Yeah, it's kinda just like 'hey good job, we'll be in touch. Thanks for coming.' There's a lot of uncertainty around it.
At the end of the day, it's a business. They're trying to win a championship so they only want the best.
Is there any particular team or organisation that you've been impressed with the most
They're all professional organisations, and all run a tight ship. They've all impressed me, really. I didn't expect the level of detail—it's another step up from college.
Your brother Corey is over in the States at the moment too, recently working out with the Dallas Mavericks. How has he been getting on, and what do you guys talk about?
He's more motivated than ever and knows he's got a great opportunity in front of him. Those opportunities are never a guarantee or anything like that—never even really close.
But if you're behind the ball, that's all you really need. He's more motivated than ever. He's getting up there in age and this is an absolute dream he's had for so long. He's going so hard, and I'm really happy for him. It's awesome to see that fire back in his eyes.
At the end of the day, he's my big brother. I always just wanted to be like him and follow in his footsteps, and to see him over here doing what I'm doing, it's awesome—for both of us.
In the past, you're compared yourself to NBA guards like Patty Mills (San Antonio Spurs), Tim Frazier (New Orleans) and Patrick Beverley (Houston Rockets). Can you expand on that a bit? Why are those the type of player you see yourself as, potentially in the NBA?
I don't think I play like those guys, because I take a lot more shots than those guys do in the NBA and score a lot more than they do. But for me to be at the next level, I believe I have to play like those guys.
Obviously I'm not going to be someone coming in, taking all these shots. I'm not going to be a superstar. I'm not the 18-year-old phenom coming in like [UCLA college star] Lonzo Ball, ready to take over a team or whatever.
Everyone has their role, and those guys [Mills, Frazier and Beverley] play a particular role that I think I could fulfil for an NBA team.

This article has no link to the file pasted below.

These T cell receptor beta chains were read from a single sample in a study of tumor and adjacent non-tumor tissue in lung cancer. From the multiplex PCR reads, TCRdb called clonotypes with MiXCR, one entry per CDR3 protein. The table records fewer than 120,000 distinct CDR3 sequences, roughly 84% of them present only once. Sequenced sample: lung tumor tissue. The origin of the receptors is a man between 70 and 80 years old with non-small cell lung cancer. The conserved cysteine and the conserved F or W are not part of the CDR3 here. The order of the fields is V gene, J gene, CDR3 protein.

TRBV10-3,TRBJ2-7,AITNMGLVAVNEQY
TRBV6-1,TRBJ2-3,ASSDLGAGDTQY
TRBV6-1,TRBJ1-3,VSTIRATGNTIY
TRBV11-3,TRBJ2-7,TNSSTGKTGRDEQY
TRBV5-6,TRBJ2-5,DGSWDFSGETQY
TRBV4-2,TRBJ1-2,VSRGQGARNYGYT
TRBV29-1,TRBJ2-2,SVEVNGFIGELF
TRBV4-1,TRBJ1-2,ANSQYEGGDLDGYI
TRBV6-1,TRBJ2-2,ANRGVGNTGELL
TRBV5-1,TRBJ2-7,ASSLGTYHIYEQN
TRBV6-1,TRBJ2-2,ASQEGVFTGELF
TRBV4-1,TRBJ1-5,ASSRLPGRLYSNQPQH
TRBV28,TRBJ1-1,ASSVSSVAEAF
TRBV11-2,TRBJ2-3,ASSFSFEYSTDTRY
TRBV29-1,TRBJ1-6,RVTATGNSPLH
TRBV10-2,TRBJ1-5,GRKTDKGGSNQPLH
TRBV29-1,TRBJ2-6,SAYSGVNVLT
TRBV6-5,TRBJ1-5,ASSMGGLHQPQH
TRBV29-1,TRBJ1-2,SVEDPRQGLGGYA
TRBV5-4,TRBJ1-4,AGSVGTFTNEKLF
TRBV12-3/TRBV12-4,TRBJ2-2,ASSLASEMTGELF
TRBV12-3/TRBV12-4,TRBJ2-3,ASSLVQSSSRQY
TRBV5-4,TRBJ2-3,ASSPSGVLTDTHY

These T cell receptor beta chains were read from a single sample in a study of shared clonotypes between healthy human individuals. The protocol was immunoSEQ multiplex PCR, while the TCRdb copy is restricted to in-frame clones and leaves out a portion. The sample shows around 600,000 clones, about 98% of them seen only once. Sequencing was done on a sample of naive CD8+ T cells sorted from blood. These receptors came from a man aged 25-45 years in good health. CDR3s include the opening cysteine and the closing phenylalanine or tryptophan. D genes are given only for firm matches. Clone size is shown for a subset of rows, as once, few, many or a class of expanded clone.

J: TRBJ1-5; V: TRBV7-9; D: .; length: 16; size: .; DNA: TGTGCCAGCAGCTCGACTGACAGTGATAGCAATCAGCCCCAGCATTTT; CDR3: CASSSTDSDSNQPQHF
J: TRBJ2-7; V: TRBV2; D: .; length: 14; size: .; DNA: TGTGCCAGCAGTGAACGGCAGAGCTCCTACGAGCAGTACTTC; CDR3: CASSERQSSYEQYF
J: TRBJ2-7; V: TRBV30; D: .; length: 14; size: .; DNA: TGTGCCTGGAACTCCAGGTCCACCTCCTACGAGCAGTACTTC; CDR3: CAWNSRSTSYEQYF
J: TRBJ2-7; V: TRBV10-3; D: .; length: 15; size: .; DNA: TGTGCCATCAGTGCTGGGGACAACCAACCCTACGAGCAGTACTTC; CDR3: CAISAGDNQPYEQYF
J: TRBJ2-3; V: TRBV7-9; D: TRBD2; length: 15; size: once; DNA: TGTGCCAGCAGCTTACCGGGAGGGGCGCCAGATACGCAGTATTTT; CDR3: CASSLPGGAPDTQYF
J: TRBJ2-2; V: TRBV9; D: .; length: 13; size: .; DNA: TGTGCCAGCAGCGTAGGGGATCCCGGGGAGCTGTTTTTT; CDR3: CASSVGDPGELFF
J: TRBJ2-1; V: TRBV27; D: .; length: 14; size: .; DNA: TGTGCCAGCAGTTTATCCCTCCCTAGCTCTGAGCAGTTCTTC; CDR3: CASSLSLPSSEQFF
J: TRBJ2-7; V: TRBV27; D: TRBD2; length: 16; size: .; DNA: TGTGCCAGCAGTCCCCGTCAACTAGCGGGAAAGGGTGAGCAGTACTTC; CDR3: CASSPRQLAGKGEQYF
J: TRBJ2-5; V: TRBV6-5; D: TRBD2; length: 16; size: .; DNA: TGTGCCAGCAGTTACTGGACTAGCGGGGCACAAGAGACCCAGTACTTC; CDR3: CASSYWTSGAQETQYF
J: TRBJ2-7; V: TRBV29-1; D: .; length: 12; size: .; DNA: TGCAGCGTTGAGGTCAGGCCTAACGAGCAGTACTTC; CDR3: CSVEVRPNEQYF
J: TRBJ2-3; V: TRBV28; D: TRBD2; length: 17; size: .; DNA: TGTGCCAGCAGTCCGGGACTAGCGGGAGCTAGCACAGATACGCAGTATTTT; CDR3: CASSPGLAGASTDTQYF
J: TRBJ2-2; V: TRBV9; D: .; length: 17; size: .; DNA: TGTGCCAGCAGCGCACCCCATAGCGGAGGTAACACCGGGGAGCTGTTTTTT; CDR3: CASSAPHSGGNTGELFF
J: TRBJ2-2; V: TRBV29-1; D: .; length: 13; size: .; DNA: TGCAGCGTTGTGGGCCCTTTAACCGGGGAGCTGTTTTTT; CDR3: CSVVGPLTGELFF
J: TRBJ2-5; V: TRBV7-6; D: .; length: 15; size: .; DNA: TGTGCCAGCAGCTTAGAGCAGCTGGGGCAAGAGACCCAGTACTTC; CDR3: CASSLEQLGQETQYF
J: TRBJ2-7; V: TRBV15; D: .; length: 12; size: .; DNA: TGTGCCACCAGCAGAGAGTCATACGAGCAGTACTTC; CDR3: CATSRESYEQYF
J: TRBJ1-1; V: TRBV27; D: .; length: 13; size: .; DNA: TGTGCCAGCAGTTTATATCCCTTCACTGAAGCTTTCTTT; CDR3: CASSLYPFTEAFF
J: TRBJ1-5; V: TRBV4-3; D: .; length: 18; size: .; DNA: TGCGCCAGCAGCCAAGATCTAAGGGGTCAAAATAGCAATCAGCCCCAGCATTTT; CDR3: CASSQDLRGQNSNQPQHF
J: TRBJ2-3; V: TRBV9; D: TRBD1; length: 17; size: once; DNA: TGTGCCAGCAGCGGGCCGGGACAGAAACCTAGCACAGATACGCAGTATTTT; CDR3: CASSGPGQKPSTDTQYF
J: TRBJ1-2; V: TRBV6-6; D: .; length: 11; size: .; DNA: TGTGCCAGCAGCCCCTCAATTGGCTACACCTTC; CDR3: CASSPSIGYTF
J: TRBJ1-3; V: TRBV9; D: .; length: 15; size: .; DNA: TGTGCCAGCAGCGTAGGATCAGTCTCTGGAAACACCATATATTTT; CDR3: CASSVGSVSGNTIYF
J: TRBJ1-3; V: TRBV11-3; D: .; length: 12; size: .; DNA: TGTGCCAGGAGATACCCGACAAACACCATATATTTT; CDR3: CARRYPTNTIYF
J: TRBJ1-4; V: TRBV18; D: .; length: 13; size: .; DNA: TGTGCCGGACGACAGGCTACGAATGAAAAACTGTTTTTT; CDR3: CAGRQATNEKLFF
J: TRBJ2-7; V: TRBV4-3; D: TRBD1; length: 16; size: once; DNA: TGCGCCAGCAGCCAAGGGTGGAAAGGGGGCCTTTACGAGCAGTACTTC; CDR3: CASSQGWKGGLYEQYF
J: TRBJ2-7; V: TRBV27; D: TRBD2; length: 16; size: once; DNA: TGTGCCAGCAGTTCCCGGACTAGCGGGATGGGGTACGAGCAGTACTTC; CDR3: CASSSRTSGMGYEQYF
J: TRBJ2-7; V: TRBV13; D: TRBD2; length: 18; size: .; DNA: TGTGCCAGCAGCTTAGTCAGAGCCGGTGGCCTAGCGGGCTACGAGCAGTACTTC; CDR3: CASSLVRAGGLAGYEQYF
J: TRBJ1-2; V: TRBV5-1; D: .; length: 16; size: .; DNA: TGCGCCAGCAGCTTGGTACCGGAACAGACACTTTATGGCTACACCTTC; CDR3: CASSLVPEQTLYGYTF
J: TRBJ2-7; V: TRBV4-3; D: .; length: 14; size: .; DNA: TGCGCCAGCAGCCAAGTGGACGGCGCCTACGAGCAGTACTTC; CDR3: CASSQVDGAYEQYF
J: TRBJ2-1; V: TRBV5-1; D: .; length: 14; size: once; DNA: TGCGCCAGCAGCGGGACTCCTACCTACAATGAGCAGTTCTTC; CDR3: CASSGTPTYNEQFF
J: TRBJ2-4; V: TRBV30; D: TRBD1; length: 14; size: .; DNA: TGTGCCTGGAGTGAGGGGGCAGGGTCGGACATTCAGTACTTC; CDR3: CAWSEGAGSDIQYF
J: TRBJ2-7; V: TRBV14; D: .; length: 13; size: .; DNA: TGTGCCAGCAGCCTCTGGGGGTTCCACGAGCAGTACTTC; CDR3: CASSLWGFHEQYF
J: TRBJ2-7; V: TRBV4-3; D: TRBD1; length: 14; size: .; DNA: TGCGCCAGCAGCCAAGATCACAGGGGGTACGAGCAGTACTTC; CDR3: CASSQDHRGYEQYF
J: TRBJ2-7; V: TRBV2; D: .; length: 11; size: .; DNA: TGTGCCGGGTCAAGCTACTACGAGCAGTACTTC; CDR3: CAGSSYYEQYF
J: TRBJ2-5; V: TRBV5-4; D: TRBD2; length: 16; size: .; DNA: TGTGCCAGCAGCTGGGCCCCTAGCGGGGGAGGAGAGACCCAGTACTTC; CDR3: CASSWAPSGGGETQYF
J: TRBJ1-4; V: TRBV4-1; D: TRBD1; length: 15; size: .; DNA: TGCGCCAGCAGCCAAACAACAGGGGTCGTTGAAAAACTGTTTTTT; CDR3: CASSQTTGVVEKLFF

In terms of draft day itself, what will you be doing? Do you have any nerves about it? What do you think about the Draft?
I'll probably just be chilling down here in South Carolina. I'm not too worried about the Draft, to be honest. It's what comes after the draft that's important for me.
If I don't get drafted, I'm not worried about it. There's been plenty of guys that have gone through the hard way, I suppose you could call it. I'm going to have opportunities—I'm going to be on a Summer League team and go into camp with teams.
Those opportunities are going to be there for me, regardless. I'm not worried about the draft—I'm just focused on getting better every day and be ready for what comes after it.
Taking a step back, how do you reflect on your time at the University of Nebraska now that it's over? There was a massive outpouring of love and respect for you in your last few games—it seems like you'd become a bit of a cult hero there in Lincoln.
It was crazy. It was the end of a great big journey for me and it was evident that there was some real love there. It was pretty emotional for me.
It was a rollercoaster ride for me, to say the least, but they stuck with me; especially the fans. To see them all come out for me at the end for my last game, and to have them play the New Zealand anthem for me as well; it was awesome.
I'm just thankful to the university for it all. I was just there to play basketball at the end of the day, and the whole feeling there, at the end there, was just so cool.
Read more: Tai Webster's Nebraskan Basketball Odyssey